When things went south in the north
I've always said that I will either die from being sarcastic at the wrong time, or because of my stubbornness. I say this as a joke, but the latter almost became an unwanted prophecy.
Tromsø's arctic wonderland
Arriving spontaneously also meant I arrived without a plan. I usually just wing it when I travel, but some places - places like Tromsø - beg for you to approach things differently. This is what I would come to learn the hard way.
The first hike in Tromsø was a major success. It started out rough, since my shoes weren't suitable for walking on ice, so I had to stray off the beaten path and ascend through deep snow on the mountain side. But when I reached the summit, especially after taking the hard way up, I found myself smiling just from being there.
Snow tells a story about the hikers who were there before you. It keeps a track record of us. On the last peak I reached, I could only see steps of two other hikers and a dog. In other words: I was the third person to be there for a while. I left the mountain with my confidence tank refueled... What would later spill over as over-confidence.
A side story: In Denmark we jokingly call Norwegians "fjeldaber", meaning something along the line of "mountain monkeys". When you've seen Norwegians descending a mountain you realize where the term comes from. They run with a fine-tuned technique on top of the snow, lightly enough to not fall through. On the ice patches they use they regular shoes as if they were skies. Seriously, Norway, is there anything you can't do?! No wonder Denmark and Sweden fought so many wars over you.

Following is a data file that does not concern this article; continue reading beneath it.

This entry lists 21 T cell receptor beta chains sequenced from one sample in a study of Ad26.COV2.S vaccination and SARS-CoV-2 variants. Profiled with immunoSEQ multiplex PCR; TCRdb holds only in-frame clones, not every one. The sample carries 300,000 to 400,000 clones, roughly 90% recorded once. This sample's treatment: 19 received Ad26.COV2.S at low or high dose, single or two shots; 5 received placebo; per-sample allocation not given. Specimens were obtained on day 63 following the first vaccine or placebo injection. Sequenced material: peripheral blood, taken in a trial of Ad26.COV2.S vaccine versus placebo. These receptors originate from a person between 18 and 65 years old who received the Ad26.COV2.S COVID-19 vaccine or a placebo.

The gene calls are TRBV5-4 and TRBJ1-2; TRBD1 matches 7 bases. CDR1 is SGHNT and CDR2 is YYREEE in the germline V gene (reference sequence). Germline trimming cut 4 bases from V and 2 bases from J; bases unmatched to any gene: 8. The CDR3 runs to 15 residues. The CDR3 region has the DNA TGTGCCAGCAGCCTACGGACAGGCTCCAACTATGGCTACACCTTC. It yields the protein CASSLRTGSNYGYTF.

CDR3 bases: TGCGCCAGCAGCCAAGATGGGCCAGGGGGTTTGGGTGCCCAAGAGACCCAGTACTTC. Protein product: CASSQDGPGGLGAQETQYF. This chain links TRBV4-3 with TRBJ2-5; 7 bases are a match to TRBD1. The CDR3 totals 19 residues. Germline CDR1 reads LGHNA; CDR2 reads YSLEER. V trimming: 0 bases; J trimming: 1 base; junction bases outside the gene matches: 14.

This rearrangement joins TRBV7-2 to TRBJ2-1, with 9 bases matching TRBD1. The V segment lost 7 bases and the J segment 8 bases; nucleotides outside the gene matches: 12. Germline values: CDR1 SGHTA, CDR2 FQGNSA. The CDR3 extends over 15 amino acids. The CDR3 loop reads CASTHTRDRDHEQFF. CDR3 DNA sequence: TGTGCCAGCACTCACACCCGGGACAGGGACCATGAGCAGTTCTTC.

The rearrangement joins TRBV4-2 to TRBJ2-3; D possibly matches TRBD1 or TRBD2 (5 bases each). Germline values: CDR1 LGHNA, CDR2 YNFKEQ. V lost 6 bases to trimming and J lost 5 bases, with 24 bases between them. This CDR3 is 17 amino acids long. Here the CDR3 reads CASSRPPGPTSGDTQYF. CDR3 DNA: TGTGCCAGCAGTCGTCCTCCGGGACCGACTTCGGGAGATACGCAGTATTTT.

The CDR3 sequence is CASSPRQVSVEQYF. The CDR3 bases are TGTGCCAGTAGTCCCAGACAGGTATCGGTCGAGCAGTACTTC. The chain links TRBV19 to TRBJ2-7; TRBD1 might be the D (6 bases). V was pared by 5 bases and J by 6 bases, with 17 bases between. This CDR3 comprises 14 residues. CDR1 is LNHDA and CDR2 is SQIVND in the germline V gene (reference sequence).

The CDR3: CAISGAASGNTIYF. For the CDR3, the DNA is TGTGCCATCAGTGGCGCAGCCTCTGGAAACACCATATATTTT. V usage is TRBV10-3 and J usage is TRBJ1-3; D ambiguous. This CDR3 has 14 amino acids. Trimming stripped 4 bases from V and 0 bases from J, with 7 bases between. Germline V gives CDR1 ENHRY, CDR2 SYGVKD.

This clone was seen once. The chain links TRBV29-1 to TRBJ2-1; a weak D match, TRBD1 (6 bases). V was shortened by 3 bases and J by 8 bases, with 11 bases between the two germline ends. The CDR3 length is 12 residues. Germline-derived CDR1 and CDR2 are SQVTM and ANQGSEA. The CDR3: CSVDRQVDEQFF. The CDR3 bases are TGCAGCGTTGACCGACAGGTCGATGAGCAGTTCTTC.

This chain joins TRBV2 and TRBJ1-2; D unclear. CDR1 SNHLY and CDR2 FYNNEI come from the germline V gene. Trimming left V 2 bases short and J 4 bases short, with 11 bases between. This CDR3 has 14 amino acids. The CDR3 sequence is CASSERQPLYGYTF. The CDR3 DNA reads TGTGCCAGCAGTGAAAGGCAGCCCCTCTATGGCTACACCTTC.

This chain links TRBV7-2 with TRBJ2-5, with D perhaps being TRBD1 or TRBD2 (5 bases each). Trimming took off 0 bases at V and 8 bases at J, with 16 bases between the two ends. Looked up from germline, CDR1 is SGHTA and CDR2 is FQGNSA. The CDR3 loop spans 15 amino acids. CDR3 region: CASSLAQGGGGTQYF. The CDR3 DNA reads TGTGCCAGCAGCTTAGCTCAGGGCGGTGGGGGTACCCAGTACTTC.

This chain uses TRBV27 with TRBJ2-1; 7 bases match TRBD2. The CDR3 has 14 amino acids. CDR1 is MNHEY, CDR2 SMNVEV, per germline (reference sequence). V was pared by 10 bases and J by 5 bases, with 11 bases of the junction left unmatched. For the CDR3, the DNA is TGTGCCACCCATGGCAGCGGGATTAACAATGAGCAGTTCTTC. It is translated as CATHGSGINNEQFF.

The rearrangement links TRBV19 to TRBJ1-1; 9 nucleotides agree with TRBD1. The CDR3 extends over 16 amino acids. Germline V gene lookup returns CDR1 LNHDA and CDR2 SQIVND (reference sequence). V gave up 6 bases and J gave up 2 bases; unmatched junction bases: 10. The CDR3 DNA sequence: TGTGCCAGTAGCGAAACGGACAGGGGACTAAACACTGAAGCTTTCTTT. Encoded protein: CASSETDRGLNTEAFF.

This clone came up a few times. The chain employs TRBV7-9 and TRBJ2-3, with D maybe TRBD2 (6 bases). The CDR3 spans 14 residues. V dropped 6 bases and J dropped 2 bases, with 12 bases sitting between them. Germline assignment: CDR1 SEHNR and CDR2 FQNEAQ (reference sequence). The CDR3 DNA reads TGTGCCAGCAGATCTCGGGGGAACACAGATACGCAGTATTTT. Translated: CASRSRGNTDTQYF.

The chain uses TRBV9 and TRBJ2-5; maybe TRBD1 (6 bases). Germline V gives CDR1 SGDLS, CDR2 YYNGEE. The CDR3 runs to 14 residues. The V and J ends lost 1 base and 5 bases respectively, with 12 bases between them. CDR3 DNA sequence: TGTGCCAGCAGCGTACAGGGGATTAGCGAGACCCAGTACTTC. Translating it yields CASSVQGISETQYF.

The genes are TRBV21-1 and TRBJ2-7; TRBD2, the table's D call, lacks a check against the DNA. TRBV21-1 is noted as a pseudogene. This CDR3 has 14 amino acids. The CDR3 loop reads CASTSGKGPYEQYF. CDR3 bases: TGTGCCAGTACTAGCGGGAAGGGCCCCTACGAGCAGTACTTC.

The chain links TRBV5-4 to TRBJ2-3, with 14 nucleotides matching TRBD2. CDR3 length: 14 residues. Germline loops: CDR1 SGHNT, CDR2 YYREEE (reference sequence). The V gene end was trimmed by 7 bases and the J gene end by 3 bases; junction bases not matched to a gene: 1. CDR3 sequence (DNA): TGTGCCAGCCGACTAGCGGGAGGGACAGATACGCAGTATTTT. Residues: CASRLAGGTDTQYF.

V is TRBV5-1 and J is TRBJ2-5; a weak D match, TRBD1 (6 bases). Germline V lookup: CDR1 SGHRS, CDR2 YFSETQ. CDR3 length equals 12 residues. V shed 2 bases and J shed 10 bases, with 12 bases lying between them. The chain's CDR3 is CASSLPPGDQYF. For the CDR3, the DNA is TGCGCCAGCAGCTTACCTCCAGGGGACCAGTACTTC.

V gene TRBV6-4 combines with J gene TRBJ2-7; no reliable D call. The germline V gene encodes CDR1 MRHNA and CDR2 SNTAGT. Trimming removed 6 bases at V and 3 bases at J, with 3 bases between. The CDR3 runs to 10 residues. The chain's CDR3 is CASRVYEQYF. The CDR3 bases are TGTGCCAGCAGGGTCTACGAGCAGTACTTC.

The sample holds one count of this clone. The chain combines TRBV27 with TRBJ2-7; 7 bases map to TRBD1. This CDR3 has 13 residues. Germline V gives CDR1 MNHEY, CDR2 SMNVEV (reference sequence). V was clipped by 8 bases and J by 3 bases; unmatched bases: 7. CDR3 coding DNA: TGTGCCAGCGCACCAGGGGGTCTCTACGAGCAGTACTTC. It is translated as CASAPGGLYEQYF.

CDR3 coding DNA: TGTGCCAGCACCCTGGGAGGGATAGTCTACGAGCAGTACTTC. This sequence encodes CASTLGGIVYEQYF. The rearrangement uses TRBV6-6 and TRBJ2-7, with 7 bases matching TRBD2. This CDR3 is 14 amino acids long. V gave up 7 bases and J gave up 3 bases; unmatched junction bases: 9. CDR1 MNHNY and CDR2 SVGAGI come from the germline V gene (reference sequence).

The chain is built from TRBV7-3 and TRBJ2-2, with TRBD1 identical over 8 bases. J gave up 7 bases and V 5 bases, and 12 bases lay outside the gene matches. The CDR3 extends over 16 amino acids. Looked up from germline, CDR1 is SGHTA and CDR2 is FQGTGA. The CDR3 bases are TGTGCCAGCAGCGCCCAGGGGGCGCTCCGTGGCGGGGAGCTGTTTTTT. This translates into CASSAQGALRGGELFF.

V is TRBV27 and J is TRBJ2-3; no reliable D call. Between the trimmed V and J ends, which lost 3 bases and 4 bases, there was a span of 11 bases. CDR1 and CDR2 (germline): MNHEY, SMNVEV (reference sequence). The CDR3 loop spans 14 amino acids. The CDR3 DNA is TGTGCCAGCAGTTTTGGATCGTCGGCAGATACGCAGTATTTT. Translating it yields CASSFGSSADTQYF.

The second hike
If the first step of my ascend were filmed, it'd likely end up on YouTube under the title: "One small step for a Danish guy... And he already failed". My right leg very literally sinks to just below the knee in freezing mud and melt water. To make matters worse, it happened several handfuls of times. I'm not even 100 meters on the mountain and my clothes were soaked and cold. Can I get a "Fa'en i helvete!"?
But I sure as hell didn't come all this way to turn around after 100 meters. My apparently naïve plan was to get to the top and let the midnight sun dry up my clothes and shoes, while I enjoyed the view, rested peacefully in my tent.
I looked towards the and still see the sun warming my targeted camp site, reassuring me in my attempt to ascend. I estimated that my goal was less than an hour away. If I powered through, just like I had done on the last hike, everything would be better at the top, right? (Spoiler: It wouldn't)
My climb was continential drift slow. I didn't move fast enough to sustain my body heat, especially not with soaked clothes and a dropping temperature.
I'm a stubborn character; Something I usually translate to hard-working and being a fighter. But honestly, sometimes it just makes me plain stupid. There's a big, fat, red line between stupidity and bravery, and I'm not unfamiliar with playing loose and fast with that line. Unfortunately.